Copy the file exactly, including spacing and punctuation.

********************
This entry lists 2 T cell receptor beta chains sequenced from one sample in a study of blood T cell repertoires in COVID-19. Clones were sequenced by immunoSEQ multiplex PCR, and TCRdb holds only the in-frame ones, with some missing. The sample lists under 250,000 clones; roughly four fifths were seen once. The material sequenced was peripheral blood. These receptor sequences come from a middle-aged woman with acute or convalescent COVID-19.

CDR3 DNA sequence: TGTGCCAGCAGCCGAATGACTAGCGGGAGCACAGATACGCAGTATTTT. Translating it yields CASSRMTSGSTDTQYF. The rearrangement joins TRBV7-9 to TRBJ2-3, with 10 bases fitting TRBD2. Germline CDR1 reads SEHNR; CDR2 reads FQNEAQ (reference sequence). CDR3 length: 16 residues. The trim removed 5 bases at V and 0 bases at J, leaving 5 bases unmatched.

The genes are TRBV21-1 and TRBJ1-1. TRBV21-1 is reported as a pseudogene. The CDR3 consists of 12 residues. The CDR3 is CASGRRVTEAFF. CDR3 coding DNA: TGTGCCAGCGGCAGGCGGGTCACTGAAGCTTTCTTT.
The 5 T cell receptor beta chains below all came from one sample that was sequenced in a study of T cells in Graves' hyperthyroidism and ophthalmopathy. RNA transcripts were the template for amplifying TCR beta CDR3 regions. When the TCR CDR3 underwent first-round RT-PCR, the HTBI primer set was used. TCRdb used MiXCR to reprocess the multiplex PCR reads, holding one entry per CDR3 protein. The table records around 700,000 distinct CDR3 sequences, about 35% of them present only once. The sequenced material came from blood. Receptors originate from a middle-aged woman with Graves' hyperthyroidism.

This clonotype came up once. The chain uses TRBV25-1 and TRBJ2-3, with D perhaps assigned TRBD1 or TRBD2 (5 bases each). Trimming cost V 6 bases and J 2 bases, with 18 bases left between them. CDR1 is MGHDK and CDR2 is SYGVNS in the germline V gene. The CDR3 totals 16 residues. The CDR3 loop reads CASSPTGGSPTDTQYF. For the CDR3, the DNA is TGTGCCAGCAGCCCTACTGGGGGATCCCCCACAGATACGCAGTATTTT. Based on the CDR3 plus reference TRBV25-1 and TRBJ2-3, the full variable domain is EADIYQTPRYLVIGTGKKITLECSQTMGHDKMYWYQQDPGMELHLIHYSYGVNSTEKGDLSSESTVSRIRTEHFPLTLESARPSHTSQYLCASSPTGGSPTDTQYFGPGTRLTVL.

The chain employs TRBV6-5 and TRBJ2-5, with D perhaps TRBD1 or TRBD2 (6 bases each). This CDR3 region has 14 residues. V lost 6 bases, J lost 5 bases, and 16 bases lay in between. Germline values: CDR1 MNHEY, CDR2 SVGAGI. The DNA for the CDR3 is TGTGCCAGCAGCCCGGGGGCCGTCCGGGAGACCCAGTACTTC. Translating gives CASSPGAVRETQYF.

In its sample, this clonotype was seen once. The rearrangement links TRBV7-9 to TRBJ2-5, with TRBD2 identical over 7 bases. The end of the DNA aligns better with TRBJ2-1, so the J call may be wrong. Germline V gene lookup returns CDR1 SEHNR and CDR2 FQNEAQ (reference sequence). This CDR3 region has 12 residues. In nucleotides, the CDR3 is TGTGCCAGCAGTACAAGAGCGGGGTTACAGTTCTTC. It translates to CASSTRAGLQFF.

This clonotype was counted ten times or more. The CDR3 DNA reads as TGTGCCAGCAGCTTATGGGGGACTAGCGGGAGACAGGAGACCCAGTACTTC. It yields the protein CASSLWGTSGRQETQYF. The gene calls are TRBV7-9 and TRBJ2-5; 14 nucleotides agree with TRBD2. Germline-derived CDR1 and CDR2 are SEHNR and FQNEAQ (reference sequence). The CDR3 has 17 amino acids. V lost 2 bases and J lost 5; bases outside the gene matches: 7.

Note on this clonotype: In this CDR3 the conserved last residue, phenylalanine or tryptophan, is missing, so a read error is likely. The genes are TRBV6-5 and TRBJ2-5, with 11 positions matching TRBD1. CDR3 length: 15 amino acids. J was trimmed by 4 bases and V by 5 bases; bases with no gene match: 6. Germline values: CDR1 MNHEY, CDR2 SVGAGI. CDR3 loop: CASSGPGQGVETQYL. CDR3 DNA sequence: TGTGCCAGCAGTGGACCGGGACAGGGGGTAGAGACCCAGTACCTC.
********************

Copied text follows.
This entry lists 2 T cell receptor beta chains sequenced from one sample in a study of blood T cell repertoires in COVID-19. Clones were sequenced by immunoSEQ multiplex PCR, and TCRdb holds only the in-frame ones, with some missing. The sample lists under 250,000 clones; roughly four fifths were seen once. The material sequenced was peripheral blood. These receptor sequences come from a middle-aged woman with acute or convalescent COVID-19.

CDR3 DNA sequence: TGTGCCAGCAGCCGAATGACTAGCGGGAGCACAGATACGCAGTATTTT. Translating it yields CASSRMTSGSTDTQYF. The rearrangement joins TRBV7-9 to TRBJ2-3, with 10 bases fitting TRBD2. Germline CDR1 reads SEHNR; CDR2 reads FQNEAQ (reference sequence). CDR3 length: 16 residues. The trim removed 5 bases at V and 0 bases at J, leaving 5 bases unmatched.

The genes are TRBV21-1 and TRBJ1-1. TRBV21-1 is reported as a pseudogene. The CDR3 consists of 12 residues. The CDR3 is CASGRRVTEAFF. CDR3 coding DNA: TGTGCCAGCGGCAGGCGGGTCACTGAAGCTTTCTTT.
The 5 T cell receptor beta chains below all came from one sample that was sequenced in a study of T cells in Graves' hyperthyroidism and ophthalmopathy. RNA transcripts were the template for amplifying TCR beta CDR3 regions. When the TCR CDR3 underwent first-round RT-PCR, the HTBI primer set was used. TCRdb used MiXCR to reprocess the multiplex PCR reads, holding one entry per CDR3 protein. The table records around 700,000 distinct CDR3 sequences, about 35% of them present only once. The sequenced material came from blood. Receptors originate from a middle-aged woman with Graves' hyperthyroidism.

This clonotype came up once. The chain uses TRBV25-1 and TRBJ2-3, with D perhaps assigned TRBD1 or TRBD2 (5 bases each). Trimming cost V 6 bases and J 2 bases, with 18 bases left between them. CDR1 is MGHDK and CDR2 is SYGVNS in the germline V gene. The CDR3 totals 16 residues. The CDR3 loop reads CASSPTGGSPTDTQYF. For the CDR3, the DNA is TGTGCCAGCAGCCCTACTGGGGGATCCCCCACAGATACGCAGTATTTT. Based on the CDR3 plus reference TRBV25-1 and TRBJ2-3, the full variable domain is EADIYQTPRYLVIGTGKKITLECSQTMGHDKMYWYQQDPGMELHLIHYSYGVNSTEKGDLSSESTVSRIRTEHFPLTLESARPSHTSQYLCASSPTGGSPTDTQYFGPGTRLTVL.

The chain employs TRBV6-5 and TRBJ2-5, with D perhaps TRBD1 or TRBD2 (6 bases each). This CDR3 region has 14 residues. V lost 6 bases, J lost 5 bases, and 16 bases lay in between. Germline values: CDR1 MNHEY, CDR2 SVGAGI. The DNA for the CDR3 is TGTGCCAGCAGCCCGGGGGCCGTCCGGGAGACCCAGTACTTC. Translating gives CASSPGAVRETQYF.

In its sample, this clonotype was seen once. The rearrangement links TRBV7-9 to TRBJ2-5, with TRBD2 identical over 7 bases. The end of the DNA aligns better with TRBJ2-1, so the J call may be wrong. Germline V gene lookup returns CDR1 SEHNR and CDR2 FQNEAQ (reference sequence). This CDR3 region has 12 residues. In nucleotides, the CDR3 is TGTGCCAGCAGTACAAGAGCGGGGTTACAGTTCTTC. It translates to CASSTRAGLQFF.

This clonotype was counted ten times or more. The CDR3 DNA reads as TGTGCCAGCAGCTTATGGGGGACTAGCGGGAGACAGGAGACCCAGTACTTC. It yields the protein CASSLWGTSGRQETQYF. The gene calls are TRBV7-9 and TRBJ2-5; 14 nucleotides agree with TRBD2. Germline-derived CDR1 and CDR2 are SEHNR and FQNEAQ (reference sequence). The CDR3 has 17 amino acids. V lost 2 bases and J lost 5; bases outside the gene matches: 7.

Note on this clonotype: In this CDR3 the conserved last residue, phenylalanine or tryptophan, is missing, so a read error is likely. The genes are TRBV6-5 and TRBJ2-5, with 11 positions matching TRBD1. CDR3 length: 15 amino acids. J was trimmed by 4 bases and V by 5 bases; bases with no gene match: 6. Germline values: CDR1 MNHEY, CDR2 SVGAGI. CDR3 loop: CASSGPGQGVETQYL. CDR3 DNA sequence: TGTGCCAGCAGTGGACCGGGACAGGGGGTAGAGACCCAGTACCTC.